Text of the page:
One of the most vital roles on Netflix’s The Crown is held by someone audiences never get to see. David Rankin-Hunt, fondly referred to by most of The Crown’s crew as “Major Dave,” has worked for the royal family for 33 years, and now serves as the show’s royal protocol adviser. For every official state dinner, every public event, every speech and trip and ceremony the show depicts, Major Dave is there to make sure all the details are absolutely correct.
When I spoke with him, Rankin-Hunt first patiently explained to me the many positions he’s held for the royal family over the last three decades. His first role was as registrar of the Lord Chamberlain’s office, a position that involved overseeing all of the royal family’s ceremonial responsibilities, things like state visits, royal funerals, investitures, and public parties. He then became the administrator of the Royal Collection (the royal family’s art collection is the largest privately held art collection in the world!), and has been appointed to a special committee that plans for the Queen’s funeral. In the ’90s, Rankin-Hunt was named the Norfolk Herald of Arms Extraordinary. This last one, he told me, means that “on certain occasions I wear a funny uniform.”
Much of Rankin-Hunt’s input on The Crown happens before any filming takes place. “I get all the scripts well in advance, and I annotate them all well in advance, and I have a meeting with all the directors and go through line by line and make points about what is being said, what is being worn, and the theme of the story,” he said. Not all of his suggestions are implemented, he told me. “It’s up to them to say, ‘Yes, that’s fine but we want to do it [another] way,’ because I’m an adviser and I don’t have an executive authority.” Still, he said, “very often, they will listen, they will change things.”
When his suggestions are not implemented, Rankin-Hunt told me, it’s often because he doesn’t have a background in film, so he’ll point out correct ceremonial protocol that’s just not plausible for storytelling or technical purposes. If the royal family walks out of the palace and a band plays “God Save the Queen,” for instance, obviously the band should play the entire anthem before anyone says anything or the scene moves forward. But a minute-long anthem is a long time for a scene, much too long for a small moment that’s meant to be more about some dialogue between the Queen and Prince Philip. Instead, The Crown might have the band play only a snippet of the anthem before the story moves along. Still, Major Dave lets the production know about those kinds of departures from protocol, just in case they want to correct it.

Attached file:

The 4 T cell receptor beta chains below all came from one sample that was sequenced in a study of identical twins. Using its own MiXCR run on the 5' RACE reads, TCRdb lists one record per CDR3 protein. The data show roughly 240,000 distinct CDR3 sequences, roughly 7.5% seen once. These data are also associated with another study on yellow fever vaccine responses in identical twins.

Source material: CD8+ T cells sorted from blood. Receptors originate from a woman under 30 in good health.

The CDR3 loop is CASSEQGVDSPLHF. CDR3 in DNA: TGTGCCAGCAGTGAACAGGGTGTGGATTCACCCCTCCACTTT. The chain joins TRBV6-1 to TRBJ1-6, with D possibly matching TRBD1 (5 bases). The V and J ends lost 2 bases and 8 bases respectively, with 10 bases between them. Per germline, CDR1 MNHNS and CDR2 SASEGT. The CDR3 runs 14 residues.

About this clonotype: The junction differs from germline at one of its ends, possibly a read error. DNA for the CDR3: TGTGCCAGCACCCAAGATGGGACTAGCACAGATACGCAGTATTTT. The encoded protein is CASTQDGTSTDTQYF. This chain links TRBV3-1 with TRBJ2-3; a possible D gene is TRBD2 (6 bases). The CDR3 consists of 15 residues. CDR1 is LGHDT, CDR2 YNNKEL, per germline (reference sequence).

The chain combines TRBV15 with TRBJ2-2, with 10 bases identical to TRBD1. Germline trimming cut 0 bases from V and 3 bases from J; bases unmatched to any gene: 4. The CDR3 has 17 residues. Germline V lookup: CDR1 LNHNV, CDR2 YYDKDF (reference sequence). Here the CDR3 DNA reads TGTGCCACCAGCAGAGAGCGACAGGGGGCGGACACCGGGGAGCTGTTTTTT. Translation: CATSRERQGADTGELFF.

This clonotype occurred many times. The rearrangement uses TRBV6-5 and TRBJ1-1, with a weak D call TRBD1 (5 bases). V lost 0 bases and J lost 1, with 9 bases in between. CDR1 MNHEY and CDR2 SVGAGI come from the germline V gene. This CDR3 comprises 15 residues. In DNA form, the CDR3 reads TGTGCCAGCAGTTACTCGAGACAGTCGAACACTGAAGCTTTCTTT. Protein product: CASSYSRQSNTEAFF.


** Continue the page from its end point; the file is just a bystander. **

Major Dave’s contributions to The Crown do not end with preproduction advice, either. On the day I visited the set, I watched a small kerfuffle take place when Rankin-Hunt realized the staff attending the royal family at a public event were all wearing roses on their lapels. This was extremely incorrect, he told me; they should all be wearing carnations. The roses were shuffled away and replacement carnations quickly brought in.
In a scene later in the day, the royal family greeted members of the public, and PAs contacted Rankin-Hunt over the crew walkie-talkies. Should the public all take off their hats when the royals first come into view, The Crown production wanted to know? Regardless of whether they should, Rankin-Hunt told production staff, in reality many members of the public would be confused about what to do. Some would take their hats off and some wouldn’t. Crew members nodded and radioed back to a group of extras, telling half of them to remove their hats.
Rankin-Hunt’s presence on The Crown is a testament to the show’s immense attention to detail, just one piece of its overall commitment to verisimilitude. You can see it in the show’s costume and hair choices, its meticulous settings, and in the way it weaves careful research into its storytelling. Rankin-Hunt travels with the production when they shoot any scene where his advice might be necessary — he told me he’d soon be going to Spain to help with scenes they’d be shooting there later in the week.
Aside from his unique usefulness, many members of The Crown’s production staff are clearly also very fond of Rankin-Hunt. While chatting with the crew, more than one person responded with a happy “Major Dave!” when I mentioned I’d spoken with him. And his immense well of knowledge is endlessly fascinating, even for people who spend months and years of their lives immersed in The Crown and the particular ins and outs of the royal family’s life. Between some necessary but unexciting crowd-setting shots, I listened while members of the crew hung out and just asked Rankin-Hunt questions about the palace and the royal staff, apparently just out of sheer curiosity. Are members of the Yeoman Guards allowed to be married? they asked him. What about footmen? Are footmen allowed to wear wedding rings? Where do footmen live? Are there requirements about how tall a Yeoman Guard should be?
Yes, Major Dave told them. Footmen are allowed to be married, and married footmen are given a flat in the Royal Mews. He was not sure about the wedding rings question, but certainly not during the time period The Crown was currently filming. Yeomen Guards can be any height, but they are matched into different companies so that each company’s height will be relatively uniform. With that, the director called action again, and Rankin-Hunt turned back to watch the monitors. Philip was holding an umbrella in this sequence, and there were some questions about whether he was allowed to actually open it.